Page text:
Lorrie Squibb remembers many days when she didn’t feel well, but she didn’t know why.
“I was just sick, month after month,” said the mother of two.
Squibb says two months after she moved from Flower Mound to Michigan in 2010, she was diagnosed with multiple myeloma, a blood cancer that is often associated with factory exposure to toxins in men.
“I am a stay at home Mom so there is no explanation about where I could have contracted this,” Squibb said from her Michigan home.
People still living in the area surrounding Squibb’s old neighborhood in Wellington Estates in Flower Mound are concerned about possible cancer clusters, after a string of leukemia cases in children and breast cancer in women.
Residents wonder if the danger isn’t just down the street, where there is natural gas drilling in the Barnett Shale. State air testing near some natural gas facilities revealed high levels of benzene, a cancer-causing toxin.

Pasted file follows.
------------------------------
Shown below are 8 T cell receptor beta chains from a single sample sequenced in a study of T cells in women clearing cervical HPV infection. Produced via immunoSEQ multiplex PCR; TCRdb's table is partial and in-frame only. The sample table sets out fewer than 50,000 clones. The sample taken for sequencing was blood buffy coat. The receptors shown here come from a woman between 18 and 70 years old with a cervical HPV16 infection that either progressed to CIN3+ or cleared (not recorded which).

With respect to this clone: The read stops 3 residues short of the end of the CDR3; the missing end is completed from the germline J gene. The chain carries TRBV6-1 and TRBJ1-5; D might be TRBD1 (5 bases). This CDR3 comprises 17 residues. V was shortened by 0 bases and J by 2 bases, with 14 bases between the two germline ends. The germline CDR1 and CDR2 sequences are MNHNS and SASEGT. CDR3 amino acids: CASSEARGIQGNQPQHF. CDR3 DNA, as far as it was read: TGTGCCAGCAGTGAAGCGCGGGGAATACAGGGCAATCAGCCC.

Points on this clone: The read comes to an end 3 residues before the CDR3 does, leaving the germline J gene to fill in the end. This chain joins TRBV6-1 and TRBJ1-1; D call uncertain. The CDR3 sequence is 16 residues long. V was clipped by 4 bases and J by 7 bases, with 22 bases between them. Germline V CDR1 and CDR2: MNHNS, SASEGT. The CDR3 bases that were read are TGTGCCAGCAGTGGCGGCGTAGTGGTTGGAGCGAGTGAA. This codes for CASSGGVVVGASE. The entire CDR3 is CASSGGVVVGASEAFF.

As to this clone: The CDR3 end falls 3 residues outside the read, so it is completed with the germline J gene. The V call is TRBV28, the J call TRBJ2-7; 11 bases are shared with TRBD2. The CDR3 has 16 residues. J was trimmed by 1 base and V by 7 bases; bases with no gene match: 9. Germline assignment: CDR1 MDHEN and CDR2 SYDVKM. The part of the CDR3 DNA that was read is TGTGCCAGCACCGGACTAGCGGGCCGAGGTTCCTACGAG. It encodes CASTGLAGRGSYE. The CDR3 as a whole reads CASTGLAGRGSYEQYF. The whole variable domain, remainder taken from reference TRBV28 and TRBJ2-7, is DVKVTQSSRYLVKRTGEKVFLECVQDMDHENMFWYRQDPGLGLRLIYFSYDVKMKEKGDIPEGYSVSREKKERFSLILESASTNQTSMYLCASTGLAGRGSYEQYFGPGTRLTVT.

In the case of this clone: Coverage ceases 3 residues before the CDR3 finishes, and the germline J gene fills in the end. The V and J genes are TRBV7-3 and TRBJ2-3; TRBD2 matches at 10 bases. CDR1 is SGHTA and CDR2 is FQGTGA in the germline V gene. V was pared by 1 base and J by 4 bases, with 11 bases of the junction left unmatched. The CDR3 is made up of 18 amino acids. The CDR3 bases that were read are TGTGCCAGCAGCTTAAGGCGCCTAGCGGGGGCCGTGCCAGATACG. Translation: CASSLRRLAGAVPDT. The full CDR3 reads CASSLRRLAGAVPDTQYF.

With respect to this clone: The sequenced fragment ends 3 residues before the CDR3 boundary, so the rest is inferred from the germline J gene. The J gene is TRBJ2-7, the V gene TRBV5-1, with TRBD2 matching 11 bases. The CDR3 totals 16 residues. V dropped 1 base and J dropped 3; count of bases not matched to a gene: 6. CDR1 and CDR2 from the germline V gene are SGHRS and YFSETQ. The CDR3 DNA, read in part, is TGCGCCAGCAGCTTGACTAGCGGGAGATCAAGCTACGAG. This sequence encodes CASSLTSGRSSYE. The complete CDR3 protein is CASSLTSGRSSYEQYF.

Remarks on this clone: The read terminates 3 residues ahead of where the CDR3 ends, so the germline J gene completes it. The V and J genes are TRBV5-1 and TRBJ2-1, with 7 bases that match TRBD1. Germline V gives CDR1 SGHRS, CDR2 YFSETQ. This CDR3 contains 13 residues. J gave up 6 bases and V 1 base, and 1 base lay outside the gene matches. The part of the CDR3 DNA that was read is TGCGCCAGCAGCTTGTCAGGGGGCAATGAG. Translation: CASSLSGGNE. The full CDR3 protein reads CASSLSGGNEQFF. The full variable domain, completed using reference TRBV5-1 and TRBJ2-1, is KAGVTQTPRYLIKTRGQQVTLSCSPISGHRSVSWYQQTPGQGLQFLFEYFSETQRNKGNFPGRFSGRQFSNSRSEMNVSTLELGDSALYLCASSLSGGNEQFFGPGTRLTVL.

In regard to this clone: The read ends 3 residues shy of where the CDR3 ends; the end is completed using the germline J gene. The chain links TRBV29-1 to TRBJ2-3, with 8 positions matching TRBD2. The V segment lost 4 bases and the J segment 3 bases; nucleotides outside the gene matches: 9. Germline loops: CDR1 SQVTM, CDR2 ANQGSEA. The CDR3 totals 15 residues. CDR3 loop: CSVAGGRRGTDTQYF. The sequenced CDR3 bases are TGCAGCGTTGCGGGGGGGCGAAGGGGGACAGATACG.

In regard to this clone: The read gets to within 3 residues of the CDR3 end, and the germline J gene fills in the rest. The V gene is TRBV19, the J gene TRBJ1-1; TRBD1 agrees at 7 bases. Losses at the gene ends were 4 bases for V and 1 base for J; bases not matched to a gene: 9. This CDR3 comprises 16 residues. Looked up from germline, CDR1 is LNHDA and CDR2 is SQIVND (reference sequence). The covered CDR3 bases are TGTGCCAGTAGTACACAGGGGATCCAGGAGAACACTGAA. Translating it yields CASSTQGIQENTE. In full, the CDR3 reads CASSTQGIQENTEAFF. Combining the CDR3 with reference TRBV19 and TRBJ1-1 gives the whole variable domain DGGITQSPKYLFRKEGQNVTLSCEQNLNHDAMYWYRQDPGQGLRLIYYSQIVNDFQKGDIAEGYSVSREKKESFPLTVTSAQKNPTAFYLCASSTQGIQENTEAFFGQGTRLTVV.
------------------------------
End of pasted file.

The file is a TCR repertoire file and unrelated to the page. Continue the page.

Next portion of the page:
“People are getting sick and it doesn’t matter what color they are or their economic situation,” Sharon Wilson, organizer with the Texas Oil & Gas Accountability Project, said.
The blogger believes that chemicals used in the drilling process may be playing a role in the spike in cancer rates. She wants the state to better investigate a possible connection.
“The thing that all of these people have in common is oil and gas drilling in their neighborhood.”
But Texas health officials haven’t found a link. They investigated increasing breast cancer rates in six counties in North Texas; Denton, Tarrant, Hood, Parker, Johnson and Wise. Reports say all six have the highest amount of Barnett Shale production equipment. But, authorities say the rates were considered normal, even though they were elevated.
As for Squibb, her cancer is in remission but, she worries about friends still living near drill sites.
“I am scared to death to go back there.”